The Chemistry of Friendship: My Lunches With Norman
There’s no accounting for the chemistry of friendship. Sometimes it’s the shared experience of being young together, or military service, or a function of family — the coincidence of neighborhood or parenthood. It’s often common interests like work, sports, music, or alcohol. Most of the close friends I have today I met in high school and college in the 1960s, and I haven’t made many more since. So I was unprepared for my friendship with Dr. Norman Wall, which began when the retired cardiologist was in his mid-nineties, more than thirty years my senior. In retrospect, I shouldn’t have been surprised. Despite the decades that separate us, we have a great deal in common, beginning with the fact that we are both Jewish Democrats, of a leftish mien, with a strong, enduring commitment to social justice.
Still, the beginning was not especially auspicious. We first connected through Rabbi Steven Engel of Orlando’s Congregation of Reform Judaism, who introduced us above the din of a reception following an evening service. “I think you’ll like him,” Steve told me. I got recommendations like that a lot when I was covering religion for the Orlando Sentinel, and often they didn’t pan out. But this one did. The man I encountered looked closer to seventy-three than ninety-three, fit, lean, and compact, with a full head of white hair, impeccably dressed and obviously vital. As impressive as his physical appearance was, it is the life of his mind that has proved so striking. When he called and suggested we get together for lunch, I agreed.
Over the past three years, the invitations have come the same way. My cell phone rings, I answer, and there is a short pause. Then a gravelly voice says, “Mark? Norm. How about Wednesday at one?” My answer is usually yes, and I look forward to another midday meeting with this remarkable man. Sometimes it’s just the two of us, but often three or more men get the same call or email.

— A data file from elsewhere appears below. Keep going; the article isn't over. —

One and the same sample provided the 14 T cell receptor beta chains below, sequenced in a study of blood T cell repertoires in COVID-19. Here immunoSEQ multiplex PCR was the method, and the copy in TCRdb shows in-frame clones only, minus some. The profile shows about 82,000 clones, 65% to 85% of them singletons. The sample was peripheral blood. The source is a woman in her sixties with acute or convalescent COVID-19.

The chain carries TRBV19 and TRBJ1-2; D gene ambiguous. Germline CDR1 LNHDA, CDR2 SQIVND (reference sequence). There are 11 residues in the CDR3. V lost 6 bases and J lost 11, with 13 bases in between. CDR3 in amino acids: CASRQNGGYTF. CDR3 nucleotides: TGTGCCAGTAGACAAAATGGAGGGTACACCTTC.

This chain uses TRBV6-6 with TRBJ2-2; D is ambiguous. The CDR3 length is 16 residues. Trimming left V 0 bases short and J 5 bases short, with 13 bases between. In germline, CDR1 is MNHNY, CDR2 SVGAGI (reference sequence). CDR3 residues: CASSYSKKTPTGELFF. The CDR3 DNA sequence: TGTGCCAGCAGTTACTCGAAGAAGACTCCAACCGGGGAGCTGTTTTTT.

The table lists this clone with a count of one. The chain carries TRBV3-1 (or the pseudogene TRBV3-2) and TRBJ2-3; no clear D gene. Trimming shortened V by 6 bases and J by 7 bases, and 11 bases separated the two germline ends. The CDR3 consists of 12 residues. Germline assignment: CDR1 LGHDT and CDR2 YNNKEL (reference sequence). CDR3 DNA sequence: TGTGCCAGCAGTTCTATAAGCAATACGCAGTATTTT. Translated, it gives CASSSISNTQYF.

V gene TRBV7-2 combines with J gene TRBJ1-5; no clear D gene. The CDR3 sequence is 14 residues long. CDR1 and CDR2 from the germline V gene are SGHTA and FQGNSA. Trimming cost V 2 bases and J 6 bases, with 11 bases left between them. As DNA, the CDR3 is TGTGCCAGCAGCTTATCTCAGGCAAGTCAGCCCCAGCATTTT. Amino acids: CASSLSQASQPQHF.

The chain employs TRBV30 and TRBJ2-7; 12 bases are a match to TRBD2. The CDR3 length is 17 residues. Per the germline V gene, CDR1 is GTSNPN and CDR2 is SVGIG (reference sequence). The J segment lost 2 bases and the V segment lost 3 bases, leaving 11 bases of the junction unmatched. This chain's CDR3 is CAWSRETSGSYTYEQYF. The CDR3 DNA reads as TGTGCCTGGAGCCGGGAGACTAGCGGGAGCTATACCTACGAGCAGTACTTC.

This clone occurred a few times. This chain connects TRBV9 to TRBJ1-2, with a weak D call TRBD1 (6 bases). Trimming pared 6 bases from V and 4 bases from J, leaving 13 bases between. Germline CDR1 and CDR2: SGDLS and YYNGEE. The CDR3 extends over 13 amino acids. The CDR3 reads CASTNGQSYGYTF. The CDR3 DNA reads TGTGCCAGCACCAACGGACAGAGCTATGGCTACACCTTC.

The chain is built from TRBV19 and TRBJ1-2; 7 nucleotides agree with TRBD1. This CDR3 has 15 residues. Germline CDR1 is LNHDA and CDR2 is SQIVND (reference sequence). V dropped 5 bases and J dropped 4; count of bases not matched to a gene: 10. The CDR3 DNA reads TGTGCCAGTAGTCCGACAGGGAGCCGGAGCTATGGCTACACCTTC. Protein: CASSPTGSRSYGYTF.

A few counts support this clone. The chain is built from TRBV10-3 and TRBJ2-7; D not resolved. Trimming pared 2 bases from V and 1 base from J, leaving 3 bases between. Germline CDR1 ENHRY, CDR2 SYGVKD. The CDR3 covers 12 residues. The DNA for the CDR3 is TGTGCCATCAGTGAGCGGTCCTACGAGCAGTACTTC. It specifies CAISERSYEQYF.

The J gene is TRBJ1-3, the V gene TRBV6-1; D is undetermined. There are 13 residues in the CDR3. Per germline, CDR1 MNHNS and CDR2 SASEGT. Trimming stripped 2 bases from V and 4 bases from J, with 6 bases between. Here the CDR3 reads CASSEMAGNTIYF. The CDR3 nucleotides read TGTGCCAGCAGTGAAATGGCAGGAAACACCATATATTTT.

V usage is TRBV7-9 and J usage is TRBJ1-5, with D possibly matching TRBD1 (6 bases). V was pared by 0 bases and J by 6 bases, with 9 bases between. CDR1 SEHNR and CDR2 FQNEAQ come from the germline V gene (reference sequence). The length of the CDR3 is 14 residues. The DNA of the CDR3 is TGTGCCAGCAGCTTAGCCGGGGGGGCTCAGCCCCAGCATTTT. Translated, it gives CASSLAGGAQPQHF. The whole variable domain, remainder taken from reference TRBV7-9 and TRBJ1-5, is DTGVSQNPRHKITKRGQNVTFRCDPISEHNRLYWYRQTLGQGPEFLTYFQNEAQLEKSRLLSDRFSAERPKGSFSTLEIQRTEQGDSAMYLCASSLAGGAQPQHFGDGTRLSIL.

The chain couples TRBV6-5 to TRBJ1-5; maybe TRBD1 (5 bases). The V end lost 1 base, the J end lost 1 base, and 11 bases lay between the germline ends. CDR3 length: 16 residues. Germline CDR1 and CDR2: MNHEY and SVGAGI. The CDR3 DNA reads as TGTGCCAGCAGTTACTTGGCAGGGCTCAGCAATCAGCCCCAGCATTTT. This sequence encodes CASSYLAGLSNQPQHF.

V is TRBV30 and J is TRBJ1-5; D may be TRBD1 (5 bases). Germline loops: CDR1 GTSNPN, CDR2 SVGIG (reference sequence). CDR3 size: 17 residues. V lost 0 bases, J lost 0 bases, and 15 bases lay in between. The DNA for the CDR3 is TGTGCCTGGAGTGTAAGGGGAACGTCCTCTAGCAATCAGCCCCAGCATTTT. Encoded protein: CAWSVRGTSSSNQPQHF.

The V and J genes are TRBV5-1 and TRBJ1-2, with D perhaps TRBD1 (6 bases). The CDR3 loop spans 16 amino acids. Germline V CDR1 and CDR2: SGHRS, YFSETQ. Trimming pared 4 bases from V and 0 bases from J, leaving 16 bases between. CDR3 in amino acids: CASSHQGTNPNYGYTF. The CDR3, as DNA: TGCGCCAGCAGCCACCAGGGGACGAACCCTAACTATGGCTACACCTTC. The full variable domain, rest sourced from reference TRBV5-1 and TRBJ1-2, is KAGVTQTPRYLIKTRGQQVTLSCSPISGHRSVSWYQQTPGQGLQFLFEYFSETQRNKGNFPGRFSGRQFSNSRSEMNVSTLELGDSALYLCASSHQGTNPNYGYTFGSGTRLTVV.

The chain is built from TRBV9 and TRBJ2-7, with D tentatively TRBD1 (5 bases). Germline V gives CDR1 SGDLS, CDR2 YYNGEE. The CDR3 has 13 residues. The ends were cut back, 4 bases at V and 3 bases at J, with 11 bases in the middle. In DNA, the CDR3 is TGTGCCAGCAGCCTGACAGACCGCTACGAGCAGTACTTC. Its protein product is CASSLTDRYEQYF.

My lunches with Norm have become more regular and intimate, especially after I was laid off by the Sentinel in the summer of 2008. I have plenty of free time and am usually available on short notice for leisurely midday meals, sometimes twice a week. Increasingly, it’s just Norman and me. More than anything, he wants to talk about books, ideas, history, public policy, and philosophy. His interests range from Middle East politics to health care reform to the origins of World War I. We exchange newspaper and magazine clips and recommend and loan books to each other, often upper-middle-brow fiction with Jewish themes and authors. I introduced him to Dara Horn and Alan Furst, and Janet Malcolm’s takes on murder. Going high-brow (and flattering me), he once pressed on me a collection of Primo Levi interviews and lectures. Other times it was a book about Emile Zola and Rabbi Adin Steinsaltz’s We Jews. His latest was Harry Bernstein’s The Invisible Wall, which he delighted in telling me was published when the author was ninety-five. His favorites are Jewish history and biography; he’s always delving into hard-to-find books that the local library — which by now should have a reading room named in his honor — finds for him.
Pinsky, Mark I. 2011. The Chemistry of Friendship: My Lunches With Norman. Tikkun 26(3).